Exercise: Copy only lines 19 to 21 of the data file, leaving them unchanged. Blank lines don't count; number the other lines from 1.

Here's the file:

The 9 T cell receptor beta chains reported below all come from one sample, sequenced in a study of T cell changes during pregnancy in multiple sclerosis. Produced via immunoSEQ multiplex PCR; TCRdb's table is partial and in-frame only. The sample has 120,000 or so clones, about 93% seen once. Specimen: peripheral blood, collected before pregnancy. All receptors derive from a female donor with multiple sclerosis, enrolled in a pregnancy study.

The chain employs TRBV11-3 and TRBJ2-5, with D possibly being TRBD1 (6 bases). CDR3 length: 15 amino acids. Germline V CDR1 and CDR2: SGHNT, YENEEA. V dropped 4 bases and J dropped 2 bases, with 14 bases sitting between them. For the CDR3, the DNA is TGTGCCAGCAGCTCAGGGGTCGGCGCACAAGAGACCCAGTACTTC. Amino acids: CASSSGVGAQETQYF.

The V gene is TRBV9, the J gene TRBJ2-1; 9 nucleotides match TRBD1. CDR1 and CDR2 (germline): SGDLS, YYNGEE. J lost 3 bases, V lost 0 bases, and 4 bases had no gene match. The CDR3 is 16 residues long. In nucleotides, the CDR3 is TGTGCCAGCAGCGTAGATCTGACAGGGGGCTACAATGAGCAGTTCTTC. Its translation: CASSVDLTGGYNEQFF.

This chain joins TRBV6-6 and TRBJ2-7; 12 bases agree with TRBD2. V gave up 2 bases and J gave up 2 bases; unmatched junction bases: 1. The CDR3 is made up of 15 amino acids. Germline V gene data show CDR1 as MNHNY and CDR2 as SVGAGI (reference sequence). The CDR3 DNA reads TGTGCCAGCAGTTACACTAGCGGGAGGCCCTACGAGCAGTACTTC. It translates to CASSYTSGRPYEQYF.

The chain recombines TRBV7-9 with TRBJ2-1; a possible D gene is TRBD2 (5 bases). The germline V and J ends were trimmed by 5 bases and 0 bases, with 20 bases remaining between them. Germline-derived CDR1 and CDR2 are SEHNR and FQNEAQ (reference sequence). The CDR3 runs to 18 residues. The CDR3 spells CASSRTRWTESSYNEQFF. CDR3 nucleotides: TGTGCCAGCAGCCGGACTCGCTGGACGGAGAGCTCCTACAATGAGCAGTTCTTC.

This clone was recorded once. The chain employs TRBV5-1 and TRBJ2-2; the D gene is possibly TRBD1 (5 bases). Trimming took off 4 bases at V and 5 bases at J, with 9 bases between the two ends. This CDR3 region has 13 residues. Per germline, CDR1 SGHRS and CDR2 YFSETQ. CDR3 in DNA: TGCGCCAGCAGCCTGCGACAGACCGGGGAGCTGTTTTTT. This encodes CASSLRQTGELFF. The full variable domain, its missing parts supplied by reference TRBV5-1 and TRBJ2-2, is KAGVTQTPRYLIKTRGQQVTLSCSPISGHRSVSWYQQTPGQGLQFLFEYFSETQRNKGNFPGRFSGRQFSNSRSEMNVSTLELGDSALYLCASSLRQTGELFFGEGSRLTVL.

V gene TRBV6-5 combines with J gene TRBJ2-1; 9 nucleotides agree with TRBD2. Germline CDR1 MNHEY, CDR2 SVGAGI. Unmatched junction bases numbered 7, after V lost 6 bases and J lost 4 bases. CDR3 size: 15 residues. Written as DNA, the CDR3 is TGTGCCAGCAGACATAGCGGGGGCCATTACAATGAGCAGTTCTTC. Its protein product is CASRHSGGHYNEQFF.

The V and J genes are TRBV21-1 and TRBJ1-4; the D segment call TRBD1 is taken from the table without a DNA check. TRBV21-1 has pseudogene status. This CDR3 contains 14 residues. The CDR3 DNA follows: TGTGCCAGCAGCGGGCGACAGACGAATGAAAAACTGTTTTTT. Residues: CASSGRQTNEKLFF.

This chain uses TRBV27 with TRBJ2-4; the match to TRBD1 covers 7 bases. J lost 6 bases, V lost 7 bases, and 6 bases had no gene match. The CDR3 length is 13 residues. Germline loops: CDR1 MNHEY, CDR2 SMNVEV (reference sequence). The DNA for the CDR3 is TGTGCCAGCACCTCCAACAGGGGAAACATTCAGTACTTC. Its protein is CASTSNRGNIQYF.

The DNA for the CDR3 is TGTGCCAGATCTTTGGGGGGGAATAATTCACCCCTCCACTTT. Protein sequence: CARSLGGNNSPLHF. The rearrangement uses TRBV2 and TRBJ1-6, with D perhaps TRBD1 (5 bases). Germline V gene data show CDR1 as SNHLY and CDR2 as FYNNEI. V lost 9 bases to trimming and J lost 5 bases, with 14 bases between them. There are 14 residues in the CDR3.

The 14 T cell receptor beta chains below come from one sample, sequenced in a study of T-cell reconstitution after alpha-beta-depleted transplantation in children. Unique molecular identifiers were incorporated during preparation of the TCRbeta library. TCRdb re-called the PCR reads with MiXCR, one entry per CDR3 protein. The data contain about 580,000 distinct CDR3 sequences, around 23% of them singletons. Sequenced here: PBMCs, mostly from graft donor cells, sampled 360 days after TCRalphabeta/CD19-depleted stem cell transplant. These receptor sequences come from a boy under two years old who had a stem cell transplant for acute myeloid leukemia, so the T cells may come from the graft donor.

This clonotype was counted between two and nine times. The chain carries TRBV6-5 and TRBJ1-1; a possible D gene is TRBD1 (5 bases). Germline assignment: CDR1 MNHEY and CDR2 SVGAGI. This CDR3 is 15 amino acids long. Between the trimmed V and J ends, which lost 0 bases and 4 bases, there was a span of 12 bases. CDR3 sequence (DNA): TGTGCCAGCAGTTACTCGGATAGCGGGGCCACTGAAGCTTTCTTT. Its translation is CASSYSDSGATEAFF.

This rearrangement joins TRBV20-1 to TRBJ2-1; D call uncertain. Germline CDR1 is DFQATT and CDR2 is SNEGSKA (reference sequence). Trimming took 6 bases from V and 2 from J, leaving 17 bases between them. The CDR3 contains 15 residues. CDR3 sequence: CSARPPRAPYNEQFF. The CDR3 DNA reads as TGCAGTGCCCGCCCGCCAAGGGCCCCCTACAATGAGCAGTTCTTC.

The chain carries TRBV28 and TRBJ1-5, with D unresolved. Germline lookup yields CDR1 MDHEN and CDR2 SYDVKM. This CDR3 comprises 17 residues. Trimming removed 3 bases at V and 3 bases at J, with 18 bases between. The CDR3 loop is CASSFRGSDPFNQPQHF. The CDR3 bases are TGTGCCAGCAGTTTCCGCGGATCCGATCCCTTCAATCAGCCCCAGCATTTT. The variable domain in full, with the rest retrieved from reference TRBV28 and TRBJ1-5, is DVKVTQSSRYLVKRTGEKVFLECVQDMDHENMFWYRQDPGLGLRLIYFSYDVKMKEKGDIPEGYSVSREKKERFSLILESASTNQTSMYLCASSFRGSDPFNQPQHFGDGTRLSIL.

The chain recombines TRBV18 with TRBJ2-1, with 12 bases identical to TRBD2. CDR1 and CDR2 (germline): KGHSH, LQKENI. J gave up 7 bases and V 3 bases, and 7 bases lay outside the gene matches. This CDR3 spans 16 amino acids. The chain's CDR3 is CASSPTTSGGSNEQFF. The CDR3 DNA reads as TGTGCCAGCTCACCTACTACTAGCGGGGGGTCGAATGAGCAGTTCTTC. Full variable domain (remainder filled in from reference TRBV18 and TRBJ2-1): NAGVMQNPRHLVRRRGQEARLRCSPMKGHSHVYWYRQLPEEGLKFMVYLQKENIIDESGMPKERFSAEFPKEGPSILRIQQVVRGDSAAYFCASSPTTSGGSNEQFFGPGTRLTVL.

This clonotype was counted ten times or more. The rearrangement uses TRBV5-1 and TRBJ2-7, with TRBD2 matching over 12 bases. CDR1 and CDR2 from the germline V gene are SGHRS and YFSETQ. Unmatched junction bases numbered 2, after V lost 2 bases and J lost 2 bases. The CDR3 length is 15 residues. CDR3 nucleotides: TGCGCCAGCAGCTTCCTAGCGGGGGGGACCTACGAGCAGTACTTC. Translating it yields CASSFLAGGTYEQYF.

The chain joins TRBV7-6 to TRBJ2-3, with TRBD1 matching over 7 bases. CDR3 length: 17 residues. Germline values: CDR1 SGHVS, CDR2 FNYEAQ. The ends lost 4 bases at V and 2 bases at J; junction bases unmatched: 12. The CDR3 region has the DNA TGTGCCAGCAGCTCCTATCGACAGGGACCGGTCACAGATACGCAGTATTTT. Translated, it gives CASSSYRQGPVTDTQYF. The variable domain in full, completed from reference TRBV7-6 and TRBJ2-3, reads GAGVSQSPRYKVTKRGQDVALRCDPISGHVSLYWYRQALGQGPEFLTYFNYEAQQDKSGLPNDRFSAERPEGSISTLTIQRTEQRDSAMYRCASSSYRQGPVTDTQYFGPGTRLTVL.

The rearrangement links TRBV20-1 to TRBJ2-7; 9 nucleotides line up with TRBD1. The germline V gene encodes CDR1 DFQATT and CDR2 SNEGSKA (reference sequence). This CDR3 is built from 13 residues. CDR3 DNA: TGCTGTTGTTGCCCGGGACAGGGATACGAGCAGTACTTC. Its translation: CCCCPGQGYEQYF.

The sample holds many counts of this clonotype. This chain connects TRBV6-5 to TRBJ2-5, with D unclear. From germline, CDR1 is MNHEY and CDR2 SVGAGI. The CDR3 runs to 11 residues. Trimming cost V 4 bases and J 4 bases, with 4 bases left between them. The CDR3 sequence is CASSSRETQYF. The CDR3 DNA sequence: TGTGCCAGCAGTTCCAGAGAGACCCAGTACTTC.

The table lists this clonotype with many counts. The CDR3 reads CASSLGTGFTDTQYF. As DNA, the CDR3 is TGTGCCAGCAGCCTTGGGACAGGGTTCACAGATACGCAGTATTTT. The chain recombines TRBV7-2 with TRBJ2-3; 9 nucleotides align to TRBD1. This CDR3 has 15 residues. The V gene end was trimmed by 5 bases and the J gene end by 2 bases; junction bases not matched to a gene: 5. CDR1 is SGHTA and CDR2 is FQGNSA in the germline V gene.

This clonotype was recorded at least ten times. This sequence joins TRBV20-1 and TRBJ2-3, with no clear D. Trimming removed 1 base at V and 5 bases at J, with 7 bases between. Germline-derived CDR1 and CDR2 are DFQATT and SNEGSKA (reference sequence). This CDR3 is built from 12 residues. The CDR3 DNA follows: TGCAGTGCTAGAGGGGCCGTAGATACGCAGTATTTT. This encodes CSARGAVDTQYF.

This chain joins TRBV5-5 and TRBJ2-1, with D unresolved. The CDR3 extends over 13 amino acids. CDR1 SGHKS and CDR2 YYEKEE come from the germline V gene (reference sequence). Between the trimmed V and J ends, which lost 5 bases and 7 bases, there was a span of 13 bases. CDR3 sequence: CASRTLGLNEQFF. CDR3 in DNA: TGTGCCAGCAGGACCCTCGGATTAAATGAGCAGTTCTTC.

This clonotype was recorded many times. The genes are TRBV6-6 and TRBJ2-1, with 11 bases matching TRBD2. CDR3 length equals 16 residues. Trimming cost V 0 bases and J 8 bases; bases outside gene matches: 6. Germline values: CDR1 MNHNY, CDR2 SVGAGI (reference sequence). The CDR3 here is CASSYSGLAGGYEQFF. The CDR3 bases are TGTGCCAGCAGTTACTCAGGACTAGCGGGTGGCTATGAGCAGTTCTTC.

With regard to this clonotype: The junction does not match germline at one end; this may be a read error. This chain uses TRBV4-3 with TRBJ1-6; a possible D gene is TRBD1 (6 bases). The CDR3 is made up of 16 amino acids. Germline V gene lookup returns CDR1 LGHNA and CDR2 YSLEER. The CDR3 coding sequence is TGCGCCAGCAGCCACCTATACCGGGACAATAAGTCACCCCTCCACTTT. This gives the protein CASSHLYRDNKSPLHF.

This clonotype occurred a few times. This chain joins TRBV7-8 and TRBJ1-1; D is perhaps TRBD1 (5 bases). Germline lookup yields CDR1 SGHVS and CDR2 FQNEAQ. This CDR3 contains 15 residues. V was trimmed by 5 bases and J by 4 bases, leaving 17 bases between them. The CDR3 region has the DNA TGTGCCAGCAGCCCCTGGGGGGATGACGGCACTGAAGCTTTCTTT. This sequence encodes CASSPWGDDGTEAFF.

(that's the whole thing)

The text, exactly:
The sample holds many counts of this clonotype. This chain connects TRBV6-5 to TRBJ2-5, with D unclear. From germline, CDR1 is MNHEY and CDR2 SVGAGI. The CDR3 runs to 11 residues. Trimming cost V 4 bases and J 4 bases, with 4 bases left between them. The CDR3 sequence is CASSSRETQYF. The CDR3 DNA sequence: TGTGCCAGCAGTTCCAGAGAGACCCAGTACTTC.

The table lists this clonotype with many counts. The CDR3 reads CASSLGTGFTDTQYF. As DNA, the CDR3 is TGTGCCAGCAGCCTTGGGACAGGGTTCACAGATACGCAGTATTTT. The chain recombines TRBV7-2 with TRBJ2-3; 9 nucleotides align to TRBD1. This CDR3 has 15 residues. The V gene end was trimmed by 5 bases and the J gene end by 2 bases; junction bases not matched to a gene: 5. CDR1 is SGHTA and CDR2 is FQGNSA in the germline V gene.

This clonotype was recorded at least ten times. This sequence joins TRBV20-1 and TRBJ2-3, with no clear D. Trimming removed 1 base at V and 5 bases at J, with 7 bases between. Germline-derived CDR1 and CDR2 are DFQATT and SNEGSKA (reference sequence). This CDR3 is built from 12 residues. The CDR3 DNA follows: TGCAGTGCTAGAGGGGCCGTAGATACGCAGTATTTT. This encodes CSARGAVDTQYF.